Airlines say they should be able to able to advertise their fares the same way hotels, car rental agencies and other businesses do — by advertising the price of their service and adding in taxes and fees before the final purchase.
"Consumers are better served when they can buy airfares like they buy any other product," said Sharon Pinkerton, senior vice president of Airlines for America, which represents major carriers. "I think what's confusing is to have airfares treated differently."
The measure's supporters also say the industry is overtaxed. They want airlines to be able to break out taxes and fees so that consumers can see how much of their ticket price goes to the government. The industry says taxes are about 21 percent of a typical $300 round-trip domestic ticket.
The rush left no time for consumer input, their advocates say. "We're very concerned a piece of legislation that can have such a broad effect was moved through without any consultation. I was just shocked by this," said Bill McGee, an aviation consultant for Consumers Union.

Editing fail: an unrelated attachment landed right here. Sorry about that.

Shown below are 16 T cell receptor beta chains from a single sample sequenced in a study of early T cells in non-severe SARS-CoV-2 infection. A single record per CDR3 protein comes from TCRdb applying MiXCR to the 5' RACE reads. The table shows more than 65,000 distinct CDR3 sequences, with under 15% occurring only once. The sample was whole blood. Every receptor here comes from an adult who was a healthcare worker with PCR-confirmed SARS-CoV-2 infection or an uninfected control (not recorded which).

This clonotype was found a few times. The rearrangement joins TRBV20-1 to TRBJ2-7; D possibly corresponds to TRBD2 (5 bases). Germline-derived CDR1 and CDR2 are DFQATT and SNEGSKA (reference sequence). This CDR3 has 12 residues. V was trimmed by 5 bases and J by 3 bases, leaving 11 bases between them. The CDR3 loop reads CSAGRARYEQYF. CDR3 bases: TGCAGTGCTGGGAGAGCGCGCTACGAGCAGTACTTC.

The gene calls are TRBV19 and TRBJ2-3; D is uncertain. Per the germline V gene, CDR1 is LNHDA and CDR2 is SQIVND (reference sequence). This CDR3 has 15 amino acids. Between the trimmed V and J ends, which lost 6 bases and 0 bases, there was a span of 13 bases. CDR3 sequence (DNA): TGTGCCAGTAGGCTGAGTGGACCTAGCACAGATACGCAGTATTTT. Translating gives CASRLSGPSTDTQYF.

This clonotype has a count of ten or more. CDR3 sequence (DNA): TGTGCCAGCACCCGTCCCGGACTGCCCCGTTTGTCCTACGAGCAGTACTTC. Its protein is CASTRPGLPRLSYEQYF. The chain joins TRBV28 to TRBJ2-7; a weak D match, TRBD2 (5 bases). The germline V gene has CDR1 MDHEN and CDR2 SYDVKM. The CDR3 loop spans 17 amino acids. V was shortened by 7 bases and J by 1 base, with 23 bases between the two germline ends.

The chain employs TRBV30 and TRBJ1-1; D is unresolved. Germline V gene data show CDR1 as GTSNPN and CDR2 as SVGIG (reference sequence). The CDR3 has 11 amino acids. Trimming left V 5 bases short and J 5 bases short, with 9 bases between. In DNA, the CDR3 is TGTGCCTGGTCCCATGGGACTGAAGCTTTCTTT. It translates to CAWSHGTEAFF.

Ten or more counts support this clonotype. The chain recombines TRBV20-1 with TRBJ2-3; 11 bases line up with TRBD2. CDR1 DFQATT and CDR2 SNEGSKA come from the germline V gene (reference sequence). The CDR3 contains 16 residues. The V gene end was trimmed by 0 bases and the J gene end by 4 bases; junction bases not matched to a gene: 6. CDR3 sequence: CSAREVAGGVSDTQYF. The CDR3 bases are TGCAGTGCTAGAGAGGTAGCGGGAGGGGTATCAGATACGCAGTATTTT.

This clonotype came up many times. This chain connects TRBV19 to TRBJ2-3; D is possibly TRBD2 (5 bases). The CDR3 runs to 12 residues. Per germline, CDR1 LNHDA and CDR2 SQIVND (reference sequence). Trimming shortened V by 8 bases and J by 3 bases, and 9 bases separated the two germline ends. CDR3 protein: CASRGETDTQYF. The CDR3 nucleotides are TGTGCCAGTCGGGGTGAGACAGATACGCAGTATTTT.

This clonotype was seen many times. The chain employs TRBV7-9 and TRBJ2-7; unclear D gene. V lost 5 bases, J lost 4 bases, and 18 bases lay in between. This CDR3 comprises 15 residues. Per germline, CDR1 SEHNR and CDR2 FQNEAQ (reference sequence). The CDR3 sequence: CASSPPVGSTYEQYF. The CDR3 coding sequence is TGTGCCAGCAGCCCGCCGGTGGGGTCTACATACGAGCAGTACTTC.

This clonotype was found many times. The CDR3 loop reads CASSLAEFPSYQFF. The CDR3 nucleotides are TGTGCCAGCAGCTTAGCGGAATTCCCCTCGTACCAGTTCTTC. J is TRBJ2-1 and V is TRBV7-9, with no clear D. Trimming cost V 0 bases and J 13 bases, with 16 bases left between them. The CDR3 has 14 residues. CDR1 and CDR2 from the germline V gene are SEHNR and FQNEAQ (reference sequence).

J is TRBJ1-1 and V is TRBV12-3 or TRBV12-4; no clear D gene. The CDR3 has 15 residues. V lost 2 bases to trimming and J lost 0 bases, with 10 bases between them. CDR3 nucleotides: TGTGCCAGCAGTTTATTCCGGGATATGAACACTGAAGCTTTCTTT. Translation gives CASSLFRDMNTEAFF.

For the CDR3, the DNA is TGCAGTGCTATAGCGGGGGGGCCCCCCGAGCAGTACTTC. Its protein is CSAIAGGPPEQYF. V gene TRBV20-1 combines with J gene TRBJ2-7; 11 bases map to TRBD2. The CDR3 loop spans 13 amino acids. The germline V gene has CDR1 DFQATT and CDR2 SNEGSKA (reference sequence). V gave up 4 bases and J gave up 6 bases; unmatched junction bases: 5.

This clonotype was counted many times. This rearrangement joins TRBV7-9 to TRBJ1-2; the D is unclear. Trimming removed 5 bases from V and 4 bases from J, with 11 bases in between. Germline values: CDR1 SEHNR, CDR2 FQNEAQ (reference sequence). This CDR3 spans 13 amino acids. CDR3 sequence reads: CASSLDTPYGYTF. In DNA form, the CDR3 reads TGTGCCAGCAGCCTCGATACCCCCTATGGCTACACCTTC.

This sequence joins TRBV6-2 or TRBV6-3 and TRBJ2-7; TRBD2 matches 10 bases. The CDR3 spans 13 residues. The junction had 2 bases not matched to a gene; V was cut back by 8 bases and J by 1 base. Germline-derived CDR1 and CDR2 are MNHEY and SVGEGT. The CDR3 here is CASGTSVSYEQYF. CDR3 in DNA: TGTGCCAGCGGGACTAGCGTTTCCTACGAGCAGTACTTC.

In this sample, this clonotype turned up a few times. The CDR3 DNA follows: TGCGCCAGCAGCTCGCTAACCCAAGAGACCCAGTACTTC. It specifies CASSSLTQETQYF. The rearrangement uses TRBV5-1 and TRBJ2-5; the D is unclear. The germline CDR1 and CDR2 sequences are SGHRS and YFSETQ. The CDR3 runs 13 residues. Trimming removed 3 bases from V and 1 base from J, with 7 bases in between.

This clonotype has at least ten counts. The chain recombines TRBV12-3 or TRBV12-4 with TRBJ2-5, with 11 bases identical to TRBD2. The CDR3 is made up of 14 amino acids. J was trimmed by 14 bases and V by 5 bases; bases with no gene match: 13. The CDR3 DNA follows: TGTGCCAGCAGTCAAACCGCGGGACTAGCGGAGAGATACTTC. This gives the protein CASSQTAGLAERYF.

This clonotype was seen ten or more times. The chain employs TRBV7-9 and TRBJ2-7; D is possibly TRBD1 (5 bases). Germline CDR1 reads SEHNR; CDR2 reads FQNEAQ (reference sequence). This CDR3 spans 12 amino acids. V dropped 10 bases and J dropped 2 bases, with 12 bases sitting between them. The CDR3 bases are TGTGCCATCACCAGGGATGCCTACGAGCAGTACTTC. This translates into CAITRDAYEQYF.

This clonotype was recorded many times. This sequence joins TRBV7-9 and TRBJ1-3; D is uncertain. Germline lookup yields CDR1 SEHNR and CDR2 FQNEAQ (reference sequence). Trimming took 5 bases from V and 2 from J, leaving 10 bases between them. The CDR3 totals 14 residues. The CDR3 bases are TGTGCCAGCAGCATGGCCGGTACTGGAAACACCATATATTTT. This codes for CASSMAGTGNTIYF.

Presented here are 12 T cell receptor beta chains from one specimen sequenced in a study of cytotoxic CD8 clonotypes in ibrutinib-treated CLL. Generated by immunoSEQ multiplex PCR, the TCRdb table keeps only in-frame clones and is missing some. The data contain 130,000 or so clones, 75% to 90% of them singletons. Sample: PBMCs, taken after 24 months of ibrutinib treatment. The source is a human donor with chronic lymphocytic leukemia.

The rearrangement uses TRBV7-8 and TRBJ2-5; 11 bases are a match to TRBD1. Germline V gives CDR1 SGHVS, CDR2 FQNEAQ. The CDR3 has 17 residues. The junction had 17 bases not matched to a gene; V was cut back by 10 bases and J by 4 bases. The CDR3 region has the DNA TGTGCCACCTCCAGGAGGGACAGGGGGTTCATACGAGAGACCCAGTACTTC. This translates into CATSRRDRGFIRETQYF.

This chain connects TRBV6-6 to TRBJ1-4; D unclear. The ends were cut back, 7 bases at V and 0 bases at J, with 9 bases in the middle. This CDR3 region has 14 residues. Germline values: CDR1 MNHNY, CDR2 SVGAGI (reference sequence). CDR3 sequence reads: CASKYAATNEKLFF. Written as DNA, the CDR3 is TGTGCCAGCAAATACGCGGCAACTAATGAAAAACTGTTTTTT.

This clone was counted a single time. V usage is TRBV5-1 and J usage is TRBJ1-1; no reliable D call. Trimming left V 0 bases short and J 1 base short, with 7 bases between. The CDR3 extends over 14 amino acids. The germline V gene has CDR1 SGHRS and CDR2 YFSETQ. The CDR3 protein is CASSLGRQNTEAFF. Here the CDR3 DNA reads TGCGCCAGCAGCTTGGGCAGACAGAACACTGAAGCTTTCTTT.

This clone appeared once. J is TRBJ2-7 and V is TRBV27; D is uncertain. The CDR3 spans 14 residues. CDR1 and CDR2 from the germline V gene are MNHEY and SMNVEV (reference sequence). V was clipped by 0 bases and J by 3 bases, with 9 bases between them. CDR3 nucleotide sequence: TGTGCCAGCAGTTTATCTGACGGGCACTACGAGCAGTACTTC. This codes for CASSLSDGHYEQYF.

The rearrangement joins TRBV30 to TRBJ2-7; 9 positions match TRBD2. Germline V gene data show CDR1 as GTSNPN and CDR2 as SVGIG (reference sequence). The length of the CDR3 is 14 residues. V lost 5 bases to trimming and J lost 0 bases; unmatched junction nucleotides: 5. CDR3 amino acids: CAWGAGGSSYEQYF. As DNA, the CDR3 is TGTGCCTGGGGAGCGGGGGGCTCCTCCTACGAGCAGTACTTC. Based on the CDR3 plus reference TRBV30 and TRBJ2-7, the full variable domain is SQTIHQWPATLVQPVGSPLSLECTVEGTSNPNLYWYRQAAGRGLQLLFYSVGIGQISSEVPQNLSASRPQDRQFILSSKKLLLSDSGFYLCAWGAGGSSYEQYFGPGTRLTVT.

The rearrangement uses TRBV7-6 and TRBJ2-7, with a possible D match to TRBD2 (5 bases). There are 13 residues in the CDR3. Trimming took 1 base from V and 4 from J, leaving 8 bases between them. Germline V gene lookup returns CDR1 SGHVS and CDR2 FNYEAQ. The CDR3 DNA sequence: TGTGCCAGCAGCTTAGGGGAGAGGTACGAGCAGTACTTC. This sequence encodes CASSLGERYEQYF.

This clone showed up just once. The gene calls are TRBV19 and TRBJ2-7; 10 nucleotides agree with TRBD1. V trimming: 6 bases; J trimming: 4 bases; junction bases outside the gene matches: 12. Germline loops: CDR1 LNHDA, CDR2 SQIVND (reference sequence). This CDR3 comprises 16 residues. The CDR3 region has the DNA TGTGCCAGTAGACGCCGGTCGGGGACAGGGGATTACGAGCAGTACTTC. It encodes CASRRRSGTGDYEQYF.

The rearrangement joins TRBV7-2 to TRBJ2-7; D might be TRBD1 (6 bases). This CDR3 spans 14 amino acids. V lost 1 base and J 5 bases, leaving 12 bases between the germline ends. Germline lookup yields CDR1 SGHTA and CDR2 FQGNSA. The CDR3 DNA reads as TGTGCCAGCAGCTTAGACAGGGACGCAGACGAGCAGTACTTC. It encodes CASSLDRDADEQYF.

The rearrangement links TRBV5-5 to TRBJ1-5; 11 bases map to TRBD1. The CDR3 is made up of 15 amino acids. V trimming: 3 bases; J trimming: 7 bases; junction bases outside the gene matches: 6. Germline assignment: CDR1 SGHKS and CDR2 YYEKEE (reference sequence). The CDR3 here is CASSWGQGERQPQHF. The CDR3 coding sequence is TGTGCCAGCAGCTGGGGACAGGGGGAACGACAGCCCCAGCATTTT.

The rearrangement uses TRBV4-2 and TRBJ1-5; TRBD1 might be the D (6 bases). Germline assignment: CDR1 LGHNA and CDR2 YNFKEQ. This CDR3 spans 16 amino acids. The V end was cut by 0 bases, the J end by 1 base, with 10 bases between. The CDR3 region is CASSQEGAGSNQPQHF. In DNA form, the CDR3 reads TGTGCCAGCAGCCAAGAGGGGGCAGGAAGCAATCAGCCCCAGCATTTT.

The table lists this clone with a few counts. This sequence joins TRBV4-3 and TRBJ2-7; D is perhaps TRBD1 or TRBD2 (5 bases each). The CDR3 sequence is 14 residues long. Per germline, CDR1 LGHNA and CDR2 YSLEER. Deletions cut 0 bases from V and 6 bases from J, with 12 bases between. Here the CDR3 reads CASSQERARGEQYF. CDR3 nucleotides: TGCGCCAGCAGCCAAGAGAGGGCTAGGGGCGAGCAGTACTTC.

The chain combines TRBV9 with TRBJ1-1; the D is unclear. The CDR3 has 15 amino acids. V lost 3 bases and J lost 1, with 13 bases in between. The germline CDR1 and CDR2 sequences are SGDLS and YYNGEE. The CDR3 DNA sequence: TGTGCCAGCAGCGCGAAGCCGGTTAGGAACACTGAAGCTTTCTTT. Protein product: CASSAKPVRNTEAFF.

He said the title of the bill, The Transparent Airfares Act, smacks of Orwellian doublespeak since it would make airfares less transparent by allowing airlines to conceal the full purchase price.
Transportation Department officials say airlines are free under current rules to spell out taxes and fees so long as the full price is more prominent.
The fight over how to present fares is part of an ongoing clash between airlines and the administration over passenger rights. During President Barack Obama's first term, the Transportation Department issued several far-reaching aviation consumer regulations, beginning with a ban on so-called "tarmac strandings" in which passengers were cooped up in planes for hours, sometimes in miserable conditions.
Other recent regulations include allowing passengers to cancel reservations within 24 hours without penalty, tougher requirements for compensating passengers denied boarding because of overbooking and bag fee disclosure requirements.